Sutherlands Springs shooting survivor speaks at mental health conference

4th Annual Pathways to Hope Conference takes place at Tobin Center

As part of the 4th Annual Pathways to Hope Conference on mental illness, a survivor and first responder from the Sutherland Springs shooting, along with the church's pastor shared their experience in dealing with trauma Saturday morning at the Tobin Center for the Performing Arts.
As part of the 4th Annual Pathways to Hope Conference on mental illness, a survivor and first responder from the Sutherland Springs shooting, along with the church's pastor shared their experience in dealing with trauma Saturday morning at the Tobin Center for the Performing Arts.

SAN ANTONIO

As part of the 4th Annual Pathways to Hope Conference on mental illness, a survivor and first responder from the Sutherland Springs shooting, along with the church's pastor shared their experience in dealing with trauma Saturday morning at the Tobin Center for the Performing Arts.

For shooting survivor David Colbath, nothing can ever erase what he lived through the morning of Nov. 7, 2017, at Sutherland Springs Baptist Church - a shooting that left 26 of his fellow worshippers dead.

"Initially I was in the back of the church and I made my way halfway up to the front," Colbath said.

Part of his pathway to hope meant receiving immediate counseling at the hospital, and later, going back to the site of the massacre to express his anguish through tears.

"I came to grips that the building had nothing to do with it, as the gun had nothing to do with it. It was an individual who was sick," Colbath said.

He has fought through trauma and depression, and is now able to share his experience.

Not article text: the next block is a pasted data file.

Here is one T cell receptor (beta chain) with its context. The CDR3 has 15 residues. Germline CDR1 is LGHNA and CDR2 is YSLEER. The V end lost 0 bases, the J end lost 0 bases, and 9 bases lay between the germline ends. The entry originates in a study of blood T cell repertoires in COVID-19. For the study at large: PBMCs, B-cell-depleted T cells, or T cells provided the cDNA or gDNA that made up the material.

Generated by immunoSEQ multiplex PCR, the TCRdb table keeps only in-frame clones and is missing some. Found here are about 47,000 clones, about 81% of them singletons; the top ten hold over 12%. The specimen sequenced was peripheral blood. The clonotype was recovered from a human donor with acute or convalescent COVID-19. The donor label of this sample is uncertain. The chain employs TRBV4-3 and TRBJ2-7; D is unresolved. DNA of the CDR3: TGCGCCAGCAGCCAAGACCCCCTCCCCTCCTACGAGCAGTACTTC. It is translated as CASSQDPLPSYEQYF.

"Now I want to reach out and help people that have helped me (as well as) people that need help," Colbath said. "I'd like to extend a helping hand to them."

Experts from the National Alliance on Mental Illness say that many times family members don't know how to communicate with their loved one experiencing trauma, anxiety or other mental diagnosis. Mary Beth Fisk, CEO of the Ecumencial Center in San Antonio, advices people to be honest, especially with children and teens.

"If your children are asking questions, answer those questions as factual as you can. Don't try to say, 'Oh, it's not important. You don't need to know that,'" Fisk said.

In Bexar County, experts estimate about 400,000 people are affected by a mental diagnosis in any given year. Doug Beach, chairman of The Pathways to Hope Conference says the best way to help loved ones heal is through community awareness and support.

To learn more about the National Alliance on Mental Illness, click here to visit its website.


About the Authors:

Alicia Barrera is a KSAT 12 News reporter and anchor. She is also a co-host of the streaming show KSAT News Now. Alicia is a first-generation Mexican-American, fluent in both Spanish and English with a bachelor's degree from Our Lady of the Lake University. She enjoys reading books, traveling solo across Mexico and spending time with family.

Before starting at KSAT in August 2011, Ken was a news photographer at KENS. Before that he was a news photographer at KVDA TV in San Antonio. Ken graduated from San Antonio College with an associate's degree in Radio, TV and Film. Ken has won a Sun Coast Emmy and four Lone Star Emmys. Ken has been in the TV industry since 1994.